Love and Kisses - "Thank God It's Friday"
(Debuted #85, Peaked #22, 16 Weeks on chart)
Love & Kisses was one of the namy acts of the Disco era that was little more than a studio act under the control of a producer (Alec R. Constandinos). "Thank God it's Friday" was their only hit on the pop chart, but they managed to score two other entries on the Disco chart.
"Thank God it's Friday" was given a boost due to its inclusion in the movie of the same name. While the film itself was a disastrous flop, its soundtrack was a hit and featured many of the era's better acts. The song led off the soundtrack LP and featured a generally upbeat if standard disco arrangement. There's a single male vocalist in the song whose line, "thank God it's..." leads into the female chorus finishing off the title, perfectly matches the tone of the saxophone used in the song as well. I'm not sure if that was intentional, but it's definitely noticeable.
Diana Ross - "You Got It" (Not Available on iTunes)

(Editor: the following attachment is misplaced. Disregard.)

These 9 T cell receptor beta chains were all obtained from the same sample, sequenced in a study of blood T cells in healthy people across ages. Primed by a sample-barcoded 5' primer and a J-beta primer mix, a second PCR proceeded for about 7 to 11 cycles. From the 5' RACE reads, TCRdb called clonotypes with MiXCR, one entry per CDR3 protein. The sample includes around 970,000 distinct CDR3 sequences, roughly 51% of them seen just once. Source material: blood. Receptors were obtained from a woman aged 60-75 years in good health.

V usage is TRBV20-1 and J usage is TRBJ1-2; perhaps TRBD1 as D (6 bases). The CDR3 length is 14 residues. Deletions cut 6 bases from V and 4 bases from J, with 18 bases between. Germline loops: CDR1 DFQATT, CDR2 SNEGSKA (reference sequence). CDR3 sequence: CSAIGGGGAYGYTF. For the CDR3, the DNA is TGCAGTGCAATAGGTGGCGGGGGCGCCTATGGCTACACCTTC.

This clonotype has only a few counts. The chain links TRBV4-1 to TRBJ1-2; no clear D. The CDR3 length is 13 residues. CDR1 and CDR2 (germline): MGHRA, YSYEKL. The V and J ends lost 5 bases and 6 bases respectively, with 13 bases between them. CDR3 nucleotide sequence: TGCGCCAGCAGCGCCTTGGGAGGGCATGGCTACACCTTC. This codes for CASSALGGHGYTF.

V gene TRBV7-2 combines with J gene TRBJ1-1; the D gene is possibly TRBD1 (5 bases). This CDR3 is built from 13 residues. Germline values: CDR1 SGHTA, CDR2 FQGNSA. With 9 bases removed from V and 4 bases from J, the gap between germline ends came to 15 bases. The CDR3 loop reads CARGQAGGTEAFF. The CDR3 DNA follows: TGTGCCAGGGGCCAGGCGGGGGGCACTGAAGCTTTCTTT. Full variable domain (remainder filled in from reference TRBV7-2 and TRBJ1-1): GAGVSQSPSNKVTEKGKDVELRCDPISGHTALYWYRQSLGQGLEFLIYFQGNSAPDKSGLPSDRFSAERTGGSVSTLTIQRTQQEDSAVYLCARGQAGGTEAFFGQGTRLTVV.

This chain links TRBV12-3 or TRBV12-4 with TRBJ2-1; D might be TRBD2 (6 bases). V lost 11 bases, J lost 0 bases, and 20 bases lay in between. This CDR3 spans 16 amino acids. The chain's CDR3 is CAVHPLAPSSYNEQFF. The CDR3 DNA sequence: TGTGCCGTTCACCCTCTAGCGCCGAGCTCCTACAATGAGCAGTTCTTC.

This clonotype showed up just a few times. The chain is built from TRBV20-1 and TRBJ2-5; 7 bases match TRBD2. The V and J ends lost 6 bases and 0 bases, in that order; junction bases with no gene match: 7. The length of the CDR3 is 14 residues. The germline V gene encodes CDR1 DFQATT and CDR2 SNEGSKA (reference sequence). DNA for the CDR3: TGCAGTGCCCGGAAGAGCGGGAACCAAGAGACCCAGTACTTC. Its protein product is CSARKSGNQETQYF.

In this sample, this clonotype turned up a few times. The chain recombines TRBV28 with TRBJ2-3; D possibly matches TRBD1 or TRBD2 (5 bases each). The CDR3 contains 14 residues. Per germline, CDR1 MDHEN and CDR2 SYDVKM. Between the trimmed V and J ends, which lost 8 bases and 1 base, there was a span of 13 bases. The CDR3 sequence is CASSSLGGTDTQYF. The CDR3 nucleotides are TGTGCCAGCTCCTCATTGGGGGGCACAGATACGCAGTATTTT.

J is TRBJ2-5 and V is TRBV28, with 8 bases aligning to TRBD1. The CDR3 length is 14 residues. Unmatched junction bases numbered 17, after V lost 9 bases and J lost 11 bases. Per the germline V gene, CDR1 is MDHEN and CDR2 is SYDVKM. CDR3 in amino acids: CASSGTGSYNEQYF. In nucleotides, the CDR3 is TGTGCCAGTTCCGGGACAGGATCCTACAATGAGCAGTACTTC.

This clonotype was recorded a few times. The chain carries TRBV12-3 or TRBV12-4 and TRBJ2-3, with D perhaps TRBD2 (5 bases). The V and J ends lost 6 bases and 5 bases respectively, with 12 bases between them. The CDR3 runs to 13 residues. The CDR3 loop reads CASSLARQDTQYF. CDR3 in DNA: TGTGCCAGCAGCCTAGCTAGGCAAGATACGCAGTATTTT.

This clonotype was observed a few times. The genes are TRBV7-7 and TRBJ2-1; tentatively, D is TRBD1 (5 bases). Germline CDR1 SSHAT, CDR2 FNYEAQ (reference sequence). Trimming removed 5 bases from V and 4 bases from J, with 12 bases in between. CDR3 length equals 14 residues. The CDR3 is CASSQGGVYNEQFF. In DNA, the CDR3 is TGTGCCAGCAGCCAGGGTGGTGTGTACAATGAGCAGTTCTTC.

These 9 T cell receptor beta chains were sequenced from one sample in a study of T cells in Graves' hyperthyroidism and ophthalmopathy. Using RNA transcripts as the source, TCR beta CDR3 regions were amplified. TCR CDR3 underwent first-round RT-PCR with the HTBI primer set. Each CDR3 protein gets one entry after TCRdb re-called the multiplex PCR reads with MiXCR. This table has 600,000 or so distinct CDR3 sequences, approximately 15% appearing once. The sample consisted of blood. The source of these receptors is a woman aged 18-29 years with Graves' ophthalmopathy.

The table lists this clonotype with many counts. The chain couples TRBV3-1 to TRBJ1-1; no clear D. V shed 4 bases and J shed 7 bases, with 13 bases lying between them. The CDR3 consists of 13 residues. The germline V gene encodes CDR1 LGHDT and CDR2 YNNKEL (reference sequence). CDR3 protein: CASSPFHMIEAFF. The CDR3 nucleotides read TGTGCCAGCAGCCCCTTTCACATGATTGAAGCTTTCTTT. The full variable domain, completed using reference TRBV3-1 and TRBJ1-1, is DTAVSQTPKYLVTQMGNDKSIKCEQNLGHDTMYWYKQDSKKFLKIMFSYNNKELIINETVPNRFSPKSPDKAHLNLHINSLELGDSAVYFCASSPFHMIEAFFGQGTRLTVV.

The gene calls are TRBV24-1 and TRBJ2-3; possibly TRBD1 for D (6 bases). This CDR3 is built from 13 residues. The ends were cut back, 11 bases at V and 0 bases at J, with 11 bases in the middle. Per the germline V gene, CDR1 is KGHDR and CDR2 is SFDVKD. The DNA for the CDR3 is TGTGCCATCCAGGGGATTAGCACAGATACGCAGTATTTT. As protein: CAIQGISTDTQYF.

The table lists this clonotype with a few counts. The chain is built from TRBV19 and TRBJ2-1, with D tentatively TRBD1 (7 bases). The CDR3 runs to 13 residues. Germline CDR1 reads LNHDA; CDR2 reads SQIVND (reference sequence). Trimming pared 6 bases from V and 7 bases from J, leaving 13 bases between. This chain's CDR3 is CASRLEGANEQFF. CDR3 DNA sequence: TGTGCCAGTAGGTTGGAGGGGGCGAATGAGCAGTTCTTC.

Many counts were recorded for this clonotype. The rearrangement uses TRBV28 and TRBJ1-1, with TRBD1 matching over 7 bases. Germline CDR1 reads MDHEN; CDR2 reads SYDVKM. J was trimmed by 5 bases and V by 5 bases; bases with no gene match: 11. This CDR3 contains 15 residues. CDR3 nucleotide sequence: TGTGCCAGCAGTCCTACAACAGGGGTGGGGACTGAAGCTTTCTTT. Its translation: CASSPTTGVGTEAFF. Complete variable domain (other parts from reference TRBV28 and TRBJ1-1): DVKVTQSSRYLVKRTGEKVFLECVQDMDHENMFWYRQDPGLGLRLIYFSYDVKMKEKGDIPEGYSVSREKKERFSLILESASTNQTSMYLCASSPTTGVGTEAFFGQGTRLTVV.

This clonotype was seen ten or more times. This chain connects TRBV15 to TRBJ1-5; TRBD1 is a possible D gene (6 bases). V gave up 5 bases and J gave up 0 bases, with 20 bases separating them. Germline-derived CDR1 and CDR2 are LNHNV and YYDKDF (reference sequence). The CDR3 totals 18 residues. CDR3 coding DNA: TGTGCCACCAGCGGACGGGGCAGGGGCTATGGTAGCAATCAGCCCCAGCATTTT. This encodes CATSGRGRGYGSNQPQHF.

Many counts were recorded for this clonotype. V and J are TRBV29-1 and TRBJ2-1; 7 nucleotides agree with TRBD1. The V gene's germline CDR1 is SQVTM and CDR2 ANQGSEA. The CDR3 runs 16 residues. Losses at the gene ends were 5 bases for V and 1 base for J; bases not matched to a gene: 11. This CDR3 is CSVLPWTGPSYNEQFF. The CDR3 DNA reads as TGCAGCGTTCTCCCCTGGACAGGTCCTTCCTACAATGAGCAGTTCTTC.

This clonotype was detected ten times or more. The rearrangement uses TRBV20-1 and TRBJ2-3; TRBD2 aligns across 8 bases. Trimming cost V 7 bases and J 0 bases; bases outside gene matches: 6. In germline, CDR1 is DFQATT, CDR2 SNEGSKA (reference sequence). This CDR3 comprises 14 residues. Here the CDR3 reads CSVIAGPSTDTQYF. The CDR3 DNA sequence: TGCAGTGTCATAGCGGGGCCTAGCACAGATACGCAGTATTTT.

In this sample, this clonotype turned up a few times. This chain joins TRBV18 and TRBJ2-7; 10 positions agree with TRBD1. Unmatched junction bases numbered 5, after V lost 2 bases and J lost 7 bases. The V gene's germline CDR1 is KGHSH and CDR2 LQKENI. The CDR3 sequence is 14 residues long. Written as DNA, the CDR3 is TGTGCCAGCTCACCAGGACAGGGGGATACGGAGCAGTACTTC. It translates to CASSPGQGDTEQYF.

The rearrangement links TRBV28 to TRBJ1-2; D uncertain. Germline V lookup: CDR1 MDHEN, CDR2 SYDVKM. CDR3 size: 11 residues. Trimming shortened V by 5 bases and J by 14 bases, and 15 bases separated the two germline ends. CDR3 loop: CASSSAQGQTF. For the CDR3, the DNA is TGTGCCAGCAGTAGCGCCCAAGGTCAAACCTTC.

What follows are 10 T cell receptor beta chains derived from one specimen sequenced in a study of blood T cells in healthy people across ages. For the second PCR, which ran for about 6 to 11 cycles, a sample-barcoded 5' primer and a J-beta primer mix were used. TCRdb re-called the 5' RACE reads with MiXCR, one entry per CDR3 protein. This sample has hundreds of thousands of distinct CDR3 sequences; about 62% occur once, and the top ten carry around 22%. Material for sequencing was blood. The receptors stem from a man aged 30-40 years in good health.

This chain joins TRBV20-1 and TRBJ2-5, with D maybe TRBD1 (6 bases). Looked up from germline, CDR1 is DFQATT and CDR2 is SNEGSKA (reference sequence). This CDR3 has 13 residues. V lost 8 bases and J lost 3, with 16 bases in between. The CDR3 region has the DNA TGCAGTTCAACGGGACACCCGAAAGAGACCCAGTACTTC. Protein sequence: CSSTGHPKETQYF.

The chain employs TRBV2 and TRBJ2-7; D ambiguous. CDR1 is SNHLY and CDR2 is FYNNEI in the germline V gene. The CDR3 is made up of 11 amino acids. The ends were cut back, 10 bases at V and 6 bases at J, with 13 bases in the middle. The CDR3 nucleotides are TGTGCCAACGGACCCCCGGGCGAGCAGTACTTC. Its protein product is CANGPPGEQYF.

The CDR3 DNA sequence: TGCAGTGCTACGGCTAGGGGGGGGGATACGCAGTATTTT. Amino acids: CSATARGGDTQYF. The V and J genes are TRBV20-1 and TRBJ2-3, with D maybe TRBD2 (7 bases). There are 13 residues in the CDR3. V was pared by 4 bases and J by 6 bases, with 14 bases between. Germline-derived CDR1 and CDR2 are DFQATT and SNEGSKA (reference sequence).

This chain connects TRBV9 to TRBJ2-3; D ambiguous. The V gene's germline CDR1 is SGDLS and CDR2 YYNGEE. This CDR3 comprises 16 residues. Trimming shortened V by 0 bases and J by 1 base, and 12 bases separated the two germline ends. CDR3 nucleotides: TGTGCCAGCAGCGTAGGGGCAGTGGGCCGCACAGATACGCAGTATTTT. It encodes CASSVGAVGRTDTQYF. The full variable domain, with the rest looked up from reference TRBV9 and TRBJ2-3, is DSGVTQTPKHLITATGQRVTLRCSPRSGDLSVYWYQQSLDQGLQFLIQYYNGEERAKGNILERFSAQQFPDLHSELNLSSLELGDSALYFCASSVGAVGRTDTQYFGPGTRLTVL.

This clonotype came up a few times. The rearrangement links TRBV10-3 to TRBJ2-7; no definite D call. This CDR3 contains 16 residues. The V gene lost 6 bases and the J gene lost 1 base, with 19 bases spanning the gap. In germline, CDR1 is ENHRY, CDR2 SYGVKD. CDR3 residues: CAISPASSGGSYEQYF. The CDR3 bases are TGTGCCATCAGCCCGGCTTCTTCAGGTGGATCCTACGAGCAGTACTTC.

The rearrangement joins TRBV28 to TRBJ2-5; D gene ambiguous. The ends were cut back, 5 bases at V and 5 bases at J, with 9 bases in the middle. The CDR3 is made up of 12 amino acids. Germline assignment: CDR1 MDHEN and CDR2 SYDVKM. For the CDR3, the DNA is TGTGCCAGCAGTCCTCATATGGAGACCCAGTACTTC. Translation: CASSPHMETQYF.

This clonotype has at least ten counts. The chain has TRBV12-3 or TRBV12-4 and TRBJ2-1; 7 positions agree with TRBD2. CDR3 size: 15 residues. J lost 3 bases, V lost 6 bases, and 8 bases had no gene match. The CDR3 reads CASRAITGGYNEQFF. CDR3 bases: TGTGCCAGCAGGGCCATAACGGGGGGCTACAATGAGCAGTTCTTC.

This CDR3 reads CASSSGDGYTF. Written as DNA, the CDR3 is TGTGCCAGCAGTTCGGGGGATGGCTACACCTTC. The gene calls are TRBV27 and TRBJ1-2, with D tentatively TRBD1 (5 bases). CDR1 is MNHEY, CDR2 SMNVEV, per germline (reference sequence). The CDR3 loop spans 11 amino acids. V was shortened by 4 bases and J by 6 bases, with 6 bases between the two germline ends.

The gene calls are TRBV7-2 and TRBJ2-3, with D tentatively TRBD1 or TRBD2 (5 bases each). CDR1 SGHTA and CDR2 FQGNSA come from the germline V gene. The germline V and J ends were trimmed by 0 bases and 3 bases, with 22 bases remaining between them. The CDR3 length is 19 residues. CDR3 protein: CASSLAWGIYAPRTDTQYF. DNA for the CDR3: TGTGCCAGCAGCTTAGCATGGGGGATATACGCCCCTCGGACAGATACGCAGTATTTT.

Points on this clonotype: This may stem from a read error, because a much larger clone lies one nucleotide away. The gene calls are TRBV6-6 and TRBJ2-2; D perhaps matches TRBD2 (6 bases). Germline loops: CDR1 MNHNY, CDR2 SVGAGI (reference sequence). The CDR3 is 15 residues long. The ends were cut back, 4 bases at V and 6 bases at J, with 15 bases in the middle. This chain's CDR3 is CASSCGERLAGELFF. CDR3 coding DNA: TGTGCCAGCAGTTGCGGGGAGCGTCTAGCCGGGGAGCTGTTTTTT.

(Debuted #87, Peaked #49, 6 Weeks on chart)
While I've mentioned in this blog before that Diana Ross's pop chart history was a series of hit-and-miss recordings -- she either went to #1 or missed the Top 10 entirely -- she also had several hits that missed the Top 40 as well, including "You're the One." In an era where she was recording disco-related singles, Motown still aimed Ross at the adult contemporary market from time to time, which this song appears to be directed towards.
That direction was likely a good one, as the song hit #9 on that survey (and also a #39 R&B hit), but the song straddles the line between the different genres that Ross was courting. The arrangement sounds like it could have been used in a light disco hit (except for a recognizeable dance beat), but Ross vocalizes as if it's a straight AC hit, as do the singers backing her up. Ross showed she was still in fine vocal form, though there was little question at the time about that. When the too-loud guitar break is added into the mix, it's a little bit jarring because it detracts from the single (and seems like a last-minute add-in).